AES 1Q2018 Earnings Note (05/08/2018): Strategy & tactics are clear but vision’s cloudy; regardless undervalued

We understand what AES is doing, but we don’t know where it’s going. We can’t answer what AES wants to be when it’s done restructuring?It used to be that AES wanted to be global IPP player.
AES reached agreement to complete troubled Alto Maipo hydro-plant in Panama
We believe improving global economy will provide strong tailwind
AES means to focus on renewables and gas plants in US, so we look for sale of DPL&IPL to fund 10GW of utility-scale solar
We continue to feel AEPS guidance through 2021 is conservative: We feel it’s closer to 13%
AES is trading as if growth is negative
Gas-to-power could be major LT growth source, particularly in Asia – reentry into China?
AES trusts its MCAC LNG strategy and energy storage projects may boost MT-to-LT growth
Achieving investment-grade-credit may be a good strategy
Issues surrounding AES, include, but aren’t limited to: 1) paying more than nominal dividend, 2) hasn’t disavowed share buybacks, 3) growth trajectory isn’t at potential, and 4) we can’t say what AES is anymore, in our view

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AES (02/27/2018): 2018 AEPS guidance surprises but LT guidance conservative in our view

AES provided robust 2018E AEPS guidance of $1.15-$1.25 vs. our $1.13 estimate and $1.15 consensus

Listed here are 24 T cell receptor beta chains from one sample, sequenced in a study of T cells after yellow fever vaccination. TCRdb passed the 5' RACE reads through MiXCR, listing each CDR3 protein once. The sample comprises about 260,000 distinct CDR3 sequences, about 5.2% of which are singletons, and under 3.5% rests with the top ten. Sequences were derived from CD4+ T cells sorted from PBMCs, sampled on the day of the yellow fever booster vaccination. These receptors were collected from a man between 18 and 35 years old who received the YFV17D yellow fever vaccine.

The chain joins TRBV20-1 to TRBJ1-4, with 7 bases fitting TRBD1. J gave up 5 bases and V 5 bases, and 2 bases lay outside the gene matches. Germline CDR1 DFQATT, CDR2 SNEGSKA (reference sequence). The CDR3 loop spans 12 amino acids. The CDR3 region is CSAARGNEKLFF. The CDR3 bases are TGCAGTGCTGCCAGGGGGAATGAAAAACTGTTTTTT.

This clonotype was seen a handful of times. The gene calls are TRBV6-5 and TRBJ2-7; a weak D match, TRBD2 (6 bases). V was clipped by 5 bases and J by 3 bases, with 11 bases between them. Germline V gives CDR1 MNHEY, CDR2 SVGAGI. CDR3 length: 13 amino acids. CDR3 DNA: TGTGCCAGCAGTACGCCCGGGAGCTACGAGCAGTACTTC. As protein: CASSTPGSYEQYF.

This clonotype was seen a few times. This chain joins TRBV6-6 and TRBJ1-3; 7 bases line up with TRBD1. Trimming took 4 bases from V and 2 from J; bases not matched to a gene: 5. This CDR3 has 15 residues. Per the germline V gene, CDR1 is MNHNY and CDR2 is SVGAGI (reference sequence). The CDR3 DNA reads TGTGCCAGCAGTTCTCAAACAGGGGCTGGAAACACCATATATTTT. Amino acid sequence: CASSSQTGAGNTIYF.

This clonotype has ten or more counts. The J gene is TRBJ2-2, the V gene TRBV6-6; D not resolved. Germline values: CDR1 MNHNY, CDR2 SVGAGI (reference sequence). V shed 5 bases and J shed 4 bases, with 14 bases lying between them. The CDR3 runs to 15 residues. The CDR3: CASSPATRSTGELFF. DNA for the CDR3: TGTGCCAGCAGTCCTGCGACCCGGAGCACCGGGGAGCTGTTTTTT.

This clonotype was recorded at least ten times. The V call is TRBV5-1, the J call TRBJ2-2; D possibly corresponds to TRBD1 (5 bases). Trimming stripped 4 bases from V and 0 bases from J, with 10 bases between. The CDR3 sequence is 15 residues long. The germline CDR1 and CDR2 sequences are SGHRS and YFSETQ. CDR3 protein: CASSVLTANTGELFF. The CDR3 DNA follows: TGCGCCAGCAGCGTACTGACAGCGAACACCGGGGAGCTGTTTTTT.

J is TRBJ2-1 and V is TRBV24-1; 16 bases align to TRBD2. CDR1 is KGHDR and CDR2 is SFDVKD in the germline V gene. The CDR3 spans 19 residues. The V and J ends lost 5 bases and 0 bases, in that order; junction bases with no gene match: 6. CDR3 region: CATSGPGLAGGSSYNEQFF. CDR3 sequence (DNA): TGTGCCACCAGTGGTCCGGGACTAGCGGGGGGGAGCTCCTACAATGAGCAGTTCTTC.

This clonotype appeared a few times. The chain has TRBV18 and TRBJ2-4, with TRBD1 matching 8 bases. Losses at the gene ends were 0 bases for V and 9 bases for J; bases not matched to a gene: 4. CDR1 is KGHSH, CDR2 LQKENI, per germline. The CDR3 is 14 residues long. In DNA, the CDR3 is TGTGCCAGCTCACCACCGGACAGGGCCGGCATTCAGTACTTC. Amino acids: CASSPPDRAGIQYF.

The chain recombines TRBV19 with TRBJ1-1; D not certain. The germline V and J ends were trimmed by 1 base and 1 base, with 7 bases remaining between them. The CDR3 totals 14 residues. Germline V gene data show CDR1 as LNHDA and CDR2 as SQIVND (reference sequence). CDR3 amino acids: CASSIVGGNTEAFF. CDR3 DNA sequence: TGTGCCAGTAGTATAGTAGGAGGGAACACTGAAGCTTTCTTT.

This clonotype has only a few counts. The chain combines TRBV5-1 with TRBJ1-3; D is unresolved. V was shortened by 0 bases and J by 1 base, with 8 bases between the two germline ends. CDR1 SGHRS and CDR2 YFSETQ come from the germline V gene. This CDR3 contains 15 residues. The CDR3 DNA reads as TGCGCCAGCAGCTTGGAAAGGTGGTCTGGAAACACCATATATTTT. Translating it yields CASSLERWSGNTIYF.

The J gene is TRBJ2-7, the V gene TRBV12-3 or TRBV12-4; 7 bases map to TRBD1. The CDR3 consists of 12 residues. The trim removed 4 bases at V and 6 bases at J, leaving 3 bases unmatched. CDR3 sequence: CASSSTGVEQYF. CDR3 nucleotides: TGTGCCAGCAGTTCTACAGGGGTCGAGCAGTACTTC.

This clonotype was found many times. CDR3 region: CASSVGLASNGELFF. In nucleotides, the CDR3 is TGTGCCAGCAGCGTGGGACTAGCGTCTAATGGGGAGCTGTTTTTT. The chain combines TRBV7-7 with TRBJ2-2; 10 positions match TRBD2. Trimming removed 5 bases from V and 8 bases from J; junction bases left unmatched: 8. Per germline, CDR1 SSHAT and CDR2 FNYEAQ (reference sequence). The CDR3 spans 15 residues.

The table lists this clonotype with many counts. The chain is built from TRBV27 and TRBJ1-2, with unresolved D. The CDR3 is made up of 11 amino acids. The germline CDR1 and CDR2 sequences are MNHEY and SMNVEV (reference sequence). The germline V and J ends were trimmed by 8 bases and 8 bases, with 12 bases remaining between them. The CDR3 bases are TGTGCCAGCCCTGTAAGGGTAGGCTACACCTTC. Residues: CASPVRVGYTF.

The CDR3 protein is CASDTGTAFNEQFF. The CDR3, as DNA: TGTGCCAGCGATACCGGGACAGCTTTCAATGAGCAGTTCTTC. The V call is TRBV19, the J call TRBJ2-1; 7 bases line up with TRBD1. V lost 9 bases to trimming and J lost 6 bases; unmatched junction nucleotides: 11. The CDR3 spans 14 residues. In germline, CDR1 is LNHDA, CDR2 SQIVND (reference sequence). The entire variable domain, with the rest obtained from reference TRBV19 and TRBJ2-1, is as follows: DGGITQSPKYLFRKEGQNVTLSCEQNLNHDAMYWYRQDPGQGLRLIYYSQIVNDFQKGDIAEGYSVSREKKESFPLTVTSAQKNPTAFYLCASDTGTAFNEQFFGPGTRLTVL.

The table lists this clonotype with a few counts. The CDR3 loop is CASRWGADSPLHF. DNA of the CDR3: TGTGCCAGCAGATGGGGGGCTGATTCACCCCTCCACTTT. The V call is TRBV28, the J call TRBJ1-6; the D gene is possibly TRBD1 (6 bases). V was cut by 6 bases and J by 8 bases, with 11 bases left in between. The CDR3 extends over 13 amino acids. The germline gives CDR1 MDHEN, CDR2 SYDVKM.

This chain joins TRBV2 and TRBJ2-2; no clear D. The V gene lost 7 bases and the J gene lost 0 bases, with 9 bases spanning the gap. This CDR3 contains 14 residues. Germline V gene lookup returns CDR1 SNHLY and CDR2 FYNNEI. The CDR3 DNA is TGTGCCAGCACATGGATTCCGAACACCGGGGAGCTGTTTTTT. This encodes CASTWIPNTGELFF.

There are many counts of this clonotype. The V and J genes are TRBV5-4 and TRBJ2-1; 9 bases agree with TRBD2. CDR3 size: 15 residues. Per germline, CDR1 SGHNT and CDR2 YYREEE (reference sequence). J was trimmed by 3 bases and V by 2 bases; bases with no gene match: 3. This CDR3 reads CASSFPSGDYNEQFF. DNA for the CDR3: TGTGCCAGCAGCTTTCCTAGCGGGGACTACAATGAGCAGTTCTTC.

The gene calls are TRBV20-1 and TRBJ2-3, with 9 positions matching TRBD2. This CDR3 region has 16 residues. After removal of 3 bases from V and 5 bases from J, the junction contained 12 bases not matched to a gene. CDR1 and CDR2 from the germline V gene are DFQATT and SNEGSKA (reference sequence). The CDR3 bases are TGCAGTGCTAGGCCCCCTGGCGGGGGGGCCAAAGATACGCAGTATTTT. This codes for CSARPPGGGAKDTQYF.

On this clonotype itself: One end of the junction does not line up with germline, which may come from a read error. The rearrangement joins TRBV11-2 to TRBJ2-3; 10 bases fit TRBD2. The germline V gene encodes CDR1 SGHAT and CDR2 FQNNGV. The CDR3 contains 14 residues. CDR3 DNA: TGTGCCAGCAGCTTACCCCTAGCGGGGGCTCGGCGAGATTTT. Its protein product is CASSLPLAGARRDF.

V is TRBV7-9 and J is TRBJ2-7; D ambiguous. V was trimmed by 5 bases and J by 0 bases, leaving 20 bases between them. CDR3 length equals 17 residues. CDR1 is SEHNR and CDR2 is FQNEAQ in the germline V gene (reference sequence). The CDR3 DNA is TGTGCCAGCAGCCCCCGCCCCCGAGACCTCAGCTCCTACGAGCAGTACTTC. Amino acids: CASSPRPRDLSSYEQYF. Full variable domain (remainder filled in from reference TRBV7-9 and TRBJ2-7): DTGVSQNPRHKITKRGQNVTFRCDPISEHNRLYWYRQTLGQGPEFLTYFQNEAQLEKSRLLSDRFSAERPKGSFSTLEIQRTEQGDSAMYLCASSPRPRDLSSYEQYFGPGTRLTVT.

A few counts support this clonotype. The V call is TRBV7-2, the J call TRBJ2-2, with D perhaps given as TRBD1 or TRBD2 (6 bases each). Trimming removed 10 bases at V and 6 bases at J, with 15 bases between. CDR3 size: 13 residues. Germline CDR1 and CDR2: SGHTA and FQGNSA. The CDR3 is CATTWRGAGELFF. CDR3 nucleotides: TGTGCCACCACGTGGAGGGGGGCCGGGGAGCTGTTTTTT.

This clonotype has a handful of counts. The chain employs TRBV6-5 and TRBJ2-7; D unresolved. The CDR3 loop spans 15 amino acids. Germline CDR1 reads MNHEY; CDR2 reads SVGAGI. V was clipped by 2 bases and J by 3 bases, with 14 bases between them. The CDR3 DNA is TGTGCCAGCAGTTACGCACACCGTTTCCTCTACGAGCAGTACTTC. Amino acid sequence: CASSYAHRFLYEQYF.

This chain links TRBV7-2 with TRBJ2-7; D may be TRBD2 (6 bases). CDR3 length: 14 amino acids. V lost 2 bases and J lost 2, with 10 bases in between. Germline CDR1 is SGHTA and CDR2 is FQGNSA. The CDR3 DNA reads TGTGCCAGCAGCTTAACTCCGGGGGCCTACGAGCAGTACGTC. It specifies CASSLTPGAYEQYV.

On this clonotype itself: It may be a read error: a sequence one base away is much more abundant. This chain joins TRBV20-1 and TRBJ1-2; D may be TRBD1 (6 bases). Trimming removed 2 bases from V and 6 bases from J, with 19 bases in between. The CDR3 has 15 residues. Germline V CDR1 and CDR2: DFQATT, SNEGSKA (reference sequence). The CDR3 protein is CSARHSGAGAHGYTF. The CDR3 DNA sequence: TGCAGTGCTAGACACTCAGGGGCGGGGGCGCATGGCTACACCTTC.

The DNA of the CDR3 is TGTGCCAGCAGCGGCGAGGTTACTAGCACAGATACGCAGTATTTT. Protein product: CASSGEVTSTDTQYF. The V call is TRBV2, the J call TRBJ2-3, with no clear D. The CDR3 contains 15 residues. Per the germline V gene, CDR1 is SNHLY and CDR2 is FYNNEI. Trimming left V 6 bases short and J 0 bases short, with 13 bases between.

Robust guidance comes from continued growth projects, corporate tax changes, cost savings, asset sales, and debt reduction
AES looks to complete its troubled Alto Maipo hydro plant in Panama
AES means to focus on renewables and gas plants in US, so we look for sale of DPL&IPL to fund 10GW of utility-scale solar
We continue to feel AEPS guidance through 2021 is conservative: We feel it’s closer to 13%
Gas-to-power could be major LT growth source, particularly in Asia – reentry into China?
Issues surrounding AES, include, but aren’t limited to: 1) paying more than nominal dividend, 2) hasn’t disavowed share buybacks, and 3) growth trajectory isn’t at potential, in our view
Raised our NIV/share to $49 from $48 & ST-Target/share to $22 from $19.

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2018 Industry Update: Economic growth should favor commodities-driven businesses in 2018

Warmer than normal winter:
Weak gas prices:
However, 4Q2017 and 1Q2018 power gross profit could be better than expectations:
Similarly, we’d expect natural gas infrastructure businesses to perform well for 4Q2017 and 1Q2018:
We expect economic growth to surpass 4% for 2018:
Strong economic performance should lead to strong power sector performance:
Commensurately, we expect natural gas infrastructure businesses to perform well:
Adjusted for seasonality, we expect natural gas prices to creep up throughout 2018 and, given normal weather, we’d expect natural gas prices to average at or just below $3.50 for 2018 with an exit price of some $3.65-$3.75:
Conclusion: Going into 2018, we believe that natural gas prices will stage a moderate recovery, but power margins should do better benefiting from accelerating economic activity. Individually, we continue to like… . However, the real star may be … . Among the utility names, we like … due to their growth prospects. We also look for … to outperform as … .